In another case, an employee of the health department was arrested for allegedly demanding an $80,000 bribe in order to complete a contract with a company producing protective equipment for medical staff.
Lotfullah Najafizada, head of Tolo News, told the BBC that corruption was "a huge issue" across the government, but in particular at the moment in the Health Ministry because of the extra resources that have been recently allocated to tackle Covid-19.
"The ministry never managed this amount of money in the past," he said, adding that the urgency meant "you can't put an efficient oversight process in place".
It's difficult to assess the true scale of coronavirus in Afghanistan.
A doctor working in Kabul suggested the health system might be overwhelmed largely because "capacity is so low". However, anecdotal reports from graveyards suggest they have seen significant rises in the number of burials.
A sense of stigma attached to the disease means many families are reluctant to acknowledge deaths from coronavirus. One doctor from the southern city of Kandahar told the BBC it was clear even from his own social circle that a large number of people are dying.
"If you look at Facebook, on a daily basis there is an increased number of deaths," he said.
He said in most cases the deaths were said to be the result of "typhoid" - a bacteria infection - or "unknown causes", but that he was "100% sure it was due to Covid-19".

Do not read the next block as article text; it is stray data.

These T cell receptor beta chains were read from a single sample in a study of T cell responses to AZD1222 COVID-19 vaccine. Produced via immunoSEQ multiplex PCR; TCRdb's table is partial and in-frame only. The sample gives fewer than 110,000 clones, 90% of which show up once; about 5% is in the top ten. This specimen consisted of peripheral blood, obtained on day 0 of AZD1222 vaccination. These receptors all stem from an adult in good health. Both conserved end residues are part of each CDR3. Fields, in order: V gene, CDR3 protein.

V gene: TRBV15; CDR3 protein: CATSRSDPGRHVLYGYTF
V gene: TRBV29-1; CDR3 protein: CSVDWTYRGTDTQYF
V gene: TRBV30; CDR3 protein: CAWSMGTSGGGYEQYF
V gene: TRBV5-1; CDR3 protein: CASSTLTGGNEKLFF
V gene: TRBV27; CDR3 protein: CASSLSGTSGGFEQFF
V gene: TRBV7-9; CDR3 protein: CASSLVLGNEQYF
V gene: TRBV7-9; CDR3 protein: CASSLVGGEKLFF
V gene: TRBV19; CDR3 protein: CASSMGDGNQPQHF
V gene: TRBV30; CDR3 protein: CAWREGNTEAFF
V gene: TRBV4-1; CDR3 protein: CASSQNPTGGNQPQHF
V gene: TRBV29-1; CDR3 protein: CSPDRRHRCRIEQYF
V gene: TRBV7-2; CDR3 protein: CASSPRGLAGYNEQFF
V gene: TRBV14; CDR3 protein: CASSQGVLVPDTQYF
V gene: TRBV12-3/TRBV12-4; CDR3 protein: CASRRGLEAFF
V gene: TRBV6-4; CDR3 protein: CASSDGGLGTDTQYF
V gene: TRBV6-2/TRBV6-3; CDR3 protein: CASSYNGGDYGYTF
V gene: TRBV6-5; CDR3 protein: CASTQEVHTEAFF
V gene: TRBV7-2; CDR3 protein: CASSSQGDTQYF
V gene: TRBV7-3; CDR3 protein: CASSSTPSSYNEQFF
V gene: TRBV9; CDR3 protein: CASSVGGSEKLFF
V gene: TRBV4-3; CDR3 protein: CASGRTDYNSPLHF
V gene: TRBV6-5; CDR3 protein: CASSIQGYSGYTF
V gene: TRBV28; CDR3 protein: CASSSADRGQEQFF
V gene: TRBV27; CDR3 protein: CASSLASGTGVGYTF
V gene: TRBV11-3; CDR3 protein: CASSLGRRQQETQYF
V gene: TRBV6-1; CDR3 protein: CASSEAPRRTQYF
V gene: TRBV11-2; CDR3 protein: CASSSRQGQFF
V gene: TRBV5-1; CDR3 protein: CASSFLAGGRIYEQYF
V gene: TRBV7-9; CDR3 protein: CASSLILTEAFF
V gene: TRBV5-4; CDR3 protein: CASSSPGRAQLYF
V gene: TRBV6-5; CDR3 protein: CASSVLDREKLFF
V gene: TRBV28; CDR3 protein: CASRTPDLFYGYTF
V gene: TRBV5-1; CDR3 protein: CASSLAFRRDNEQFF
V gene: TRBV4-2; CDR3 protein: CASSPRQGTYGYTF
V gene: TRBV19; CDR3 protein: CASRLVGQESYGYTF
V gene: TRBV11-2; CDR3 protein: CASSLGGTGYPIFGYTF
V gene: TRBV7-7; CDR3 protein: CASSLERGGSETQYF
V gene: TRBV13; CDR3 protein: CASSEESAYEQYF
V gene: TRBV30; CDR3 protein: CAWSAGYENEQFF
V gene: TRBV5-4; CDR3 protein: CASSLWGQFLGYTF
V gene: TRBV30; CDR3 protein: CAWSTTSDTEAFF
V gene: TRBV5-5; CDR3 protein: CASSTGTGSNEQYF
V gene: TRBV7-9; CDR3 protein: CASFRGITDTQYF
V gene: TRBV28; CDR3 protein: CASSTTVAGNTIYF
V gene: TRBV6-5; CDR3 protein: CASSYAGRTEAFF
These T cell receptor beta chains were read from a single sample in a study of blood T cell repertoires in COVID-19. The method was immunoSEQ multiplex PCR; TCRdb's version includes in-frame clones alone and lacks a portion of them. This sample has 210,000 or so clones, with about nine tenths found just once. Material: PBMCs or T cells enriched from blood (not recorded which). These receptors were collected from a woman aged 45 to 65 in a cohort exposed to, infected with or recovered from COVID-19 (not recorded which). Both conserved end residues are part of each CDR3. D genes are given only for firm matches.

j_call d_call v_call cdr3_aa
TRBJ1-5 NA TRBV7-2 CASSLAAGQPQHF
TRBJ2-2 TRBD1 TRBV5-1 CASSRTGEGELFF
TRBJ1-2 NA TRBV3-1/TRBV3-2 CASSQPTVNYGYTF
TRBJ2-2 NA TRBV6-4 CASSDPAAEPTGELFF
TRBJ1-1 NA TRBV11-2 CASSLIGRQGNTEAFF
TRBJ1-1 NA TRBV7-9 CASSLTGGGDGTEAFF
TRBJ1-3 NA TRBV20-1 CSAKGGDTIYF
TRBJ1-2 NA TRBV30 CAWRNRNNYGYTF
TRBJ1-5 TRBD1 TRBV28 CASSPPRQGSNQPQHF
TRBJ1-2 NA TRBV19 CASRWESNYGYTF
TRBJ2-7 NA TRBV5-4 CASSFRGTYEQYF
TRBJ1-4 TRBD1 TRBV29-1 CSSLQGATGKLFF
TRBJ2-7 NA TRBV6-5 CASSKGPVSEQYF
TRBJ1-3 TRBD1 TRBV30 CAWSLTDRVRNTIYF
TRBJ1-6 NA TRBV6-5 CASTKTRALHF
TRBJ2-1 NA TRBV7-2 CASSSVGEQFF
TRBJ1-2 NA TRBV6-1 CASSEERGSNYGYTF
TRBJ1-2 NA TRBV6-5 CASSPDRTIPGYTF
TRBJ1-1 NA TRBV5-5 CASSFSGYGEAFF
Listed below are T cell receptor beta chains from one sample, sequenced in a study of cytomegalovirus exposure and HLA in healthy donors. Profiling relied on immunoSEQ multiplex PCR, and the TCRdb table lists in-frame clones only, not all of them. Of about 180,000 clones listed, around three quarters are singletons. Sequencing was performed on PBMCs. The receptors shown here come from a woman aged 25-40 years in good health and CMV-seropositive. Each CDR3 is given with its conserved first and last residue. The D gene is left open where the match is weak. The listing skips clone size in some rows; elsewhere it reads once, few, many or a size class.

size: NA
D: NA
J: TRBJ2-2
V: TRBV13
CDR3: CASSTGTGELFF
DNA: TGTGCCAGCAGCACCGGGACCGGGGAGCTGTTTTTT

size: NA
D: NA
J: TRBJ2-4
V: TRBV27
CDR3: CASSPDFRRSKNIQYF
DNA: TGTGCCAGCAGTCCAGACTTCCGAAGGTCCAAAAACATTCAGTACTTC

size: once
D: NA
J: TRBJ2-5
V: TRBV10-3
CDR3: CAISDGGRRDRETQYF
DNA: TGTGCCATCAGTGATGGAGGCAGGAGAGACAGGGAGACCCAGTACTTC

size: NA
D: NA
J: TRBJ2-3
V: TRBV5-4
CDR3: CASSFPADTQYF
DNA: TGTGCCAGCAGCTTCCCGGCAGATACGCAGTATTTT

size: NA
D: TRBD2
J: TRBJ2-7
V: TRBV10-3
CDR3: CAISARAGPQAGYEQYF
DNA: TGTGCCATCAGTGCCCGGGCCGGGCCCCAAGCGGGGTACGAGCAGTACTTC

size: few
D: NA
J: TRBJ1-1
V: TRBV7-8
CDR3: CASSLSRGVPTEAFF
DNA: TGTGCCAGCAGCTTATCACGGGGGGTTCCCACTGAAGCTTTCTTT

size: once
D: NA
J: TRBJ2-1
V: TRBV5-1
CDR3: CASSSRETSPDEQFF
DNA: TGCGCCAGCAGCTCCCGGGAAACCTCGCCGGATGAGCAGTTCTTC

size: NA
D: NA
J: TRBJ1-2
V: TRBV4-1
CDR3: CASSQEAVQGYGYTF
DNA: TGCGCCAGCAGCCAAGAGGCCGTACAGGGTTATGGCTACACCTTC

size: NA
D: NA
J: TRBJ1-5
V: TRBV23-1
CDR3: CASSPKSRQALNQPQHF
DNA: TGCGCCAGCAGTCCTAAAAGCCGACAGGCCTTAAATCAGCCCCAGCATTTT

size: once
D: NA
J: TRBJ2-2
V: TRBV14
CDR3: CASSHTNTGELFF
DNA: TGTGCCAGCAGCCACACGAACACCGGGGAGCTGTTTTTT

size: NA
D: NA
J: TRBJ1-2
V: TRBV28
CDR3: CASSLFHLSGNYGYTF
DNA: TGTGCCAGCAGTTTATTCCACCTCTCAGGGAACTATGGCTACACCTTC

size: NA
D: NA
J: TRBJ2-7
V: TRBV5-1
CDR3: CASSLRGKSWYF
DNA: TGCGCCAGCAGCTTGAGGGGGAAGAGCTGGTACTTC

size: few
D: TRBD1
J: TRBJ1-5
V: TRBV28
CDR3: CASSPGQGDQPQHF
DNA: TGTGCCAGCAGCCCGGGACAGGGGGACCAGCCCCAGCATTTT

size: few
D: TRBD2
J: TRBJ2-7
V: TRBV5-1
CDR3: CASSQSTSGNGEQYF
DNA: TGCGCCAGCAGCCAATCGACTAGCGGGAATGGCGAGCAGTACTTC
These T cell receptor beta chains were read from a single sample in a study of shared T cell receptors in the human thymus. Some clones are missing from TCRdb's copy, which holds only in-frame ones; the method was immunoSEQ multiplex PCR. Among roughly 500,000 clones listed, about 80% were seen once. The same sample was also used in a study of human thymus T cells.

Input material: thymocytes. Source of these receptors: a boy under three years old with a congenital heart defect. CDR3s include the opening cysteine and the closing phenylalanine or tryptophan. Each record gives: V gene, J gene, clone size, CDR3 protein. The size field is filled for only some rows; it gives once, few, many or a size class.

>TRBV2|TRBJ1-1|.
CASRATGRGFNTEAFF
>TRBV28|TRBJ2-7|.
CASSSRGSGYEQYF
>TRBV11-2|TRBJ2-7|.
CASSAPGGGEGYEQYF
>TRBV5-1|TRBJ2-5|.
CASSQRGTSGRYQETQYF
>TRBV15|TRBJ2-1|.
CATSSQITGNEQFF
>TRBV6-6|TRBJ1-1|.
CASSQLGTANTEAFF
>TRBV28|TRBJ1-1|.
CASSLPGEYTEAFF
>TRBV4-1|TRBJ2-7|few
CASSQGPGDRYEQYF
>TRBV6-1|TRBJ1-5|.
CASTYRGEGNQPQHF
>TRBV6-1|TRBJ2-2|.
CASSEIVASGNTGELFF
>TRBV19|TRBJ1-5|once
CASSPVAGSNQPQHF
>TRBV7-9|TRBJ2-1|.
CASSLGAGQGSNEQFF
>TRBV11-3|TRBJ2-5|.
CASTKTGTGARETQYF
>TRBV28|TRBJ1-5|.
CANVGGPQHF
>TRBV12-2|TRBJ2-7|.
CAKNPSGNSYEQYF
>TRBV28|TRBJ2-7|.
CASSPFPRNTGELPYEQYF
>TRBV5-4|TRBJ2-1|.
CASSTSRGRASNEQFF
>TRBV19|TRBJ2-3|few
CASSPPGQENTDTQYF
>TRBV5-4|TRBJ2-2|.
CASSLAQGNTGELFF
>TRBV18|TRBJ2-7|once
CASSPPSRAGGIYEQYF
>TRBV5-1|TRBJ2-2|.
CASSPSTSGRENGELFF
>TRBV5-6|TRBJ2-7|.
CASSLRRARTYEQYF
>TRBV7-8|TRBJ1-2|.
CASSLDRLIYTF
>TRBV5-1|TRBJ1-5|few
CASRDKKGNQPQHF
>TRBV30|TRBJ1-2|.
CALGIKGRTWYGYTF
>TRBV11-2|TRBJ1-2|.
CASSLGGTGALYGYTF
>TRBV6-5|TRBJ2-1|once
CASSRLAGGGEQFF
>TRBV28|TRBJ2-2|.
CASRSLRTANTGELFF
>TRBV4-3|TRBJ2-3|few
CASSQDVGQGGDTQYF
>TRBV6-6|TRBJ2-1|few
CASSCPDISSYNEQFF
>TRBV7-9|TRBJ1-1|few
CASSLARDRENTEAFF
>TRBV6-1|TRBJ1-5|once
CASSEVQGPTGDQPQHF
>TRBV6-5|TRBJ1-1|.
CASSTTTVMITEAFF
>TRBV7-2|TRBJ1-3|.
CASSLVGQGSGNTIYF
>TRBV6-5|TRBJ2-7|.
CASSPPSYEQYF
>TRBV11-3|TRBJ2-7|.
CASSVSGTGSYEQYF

The doctor, who normally treats victims of Afghanistan's war, said years of conflict and tragedy had desensitised some of the city's residents to the deaths, which they described as "the will of God".
Meanwhile, the violence in the country continues, with an increase in Taliban attacks and targeted killings by unknown militants in the capital Kabul. Healthcare workers are at times directly affected. Earlier this month, the charity MSF announced it would withdraw from a maternity unit in Kabul that was attacked by militants in May, killing sixteen expectant mothers, among others.
The UN has also documented a dozen other violent incidents, including the repeated abduction of medical staff by the Taliban, and one instance of government security forces looting medical supplies.
Concerns are also rising about the impact of coronavirus on both levels of poverty in the country, and efforts to tackle other diseases. Afghanistan is one of only two countries in the world yet to eradicate wild polio, but vaccination campaigns have been suspended. In recent weeks polio cases have been discovered in provinces that were previously considered polio free.
Dr Peeperkorn, from the WHO, told the BBC it was crucial that "fragile" progress made in the last decade - in reducing the infant mortality rate, for example - was not rolled back as a result of increasing public distrust of the health system or a lack of investment due to economic pressures.
For doctors on the frontline, the immediate priority is getting the support they need to look after coronavirus patients. According to the WHO, more than $5 million worth of medical supplies has been procured so far, with $17 million worth of equipment in the pipeline. It is much needed.
"It feels really bad to see our own people dying in front of us," said one doctor, wearily, from the western city of Herat, where the country's outbreak began.
"We are the same as doctors anywhere else in the world, but we don't have the beds, staff or resources," he said.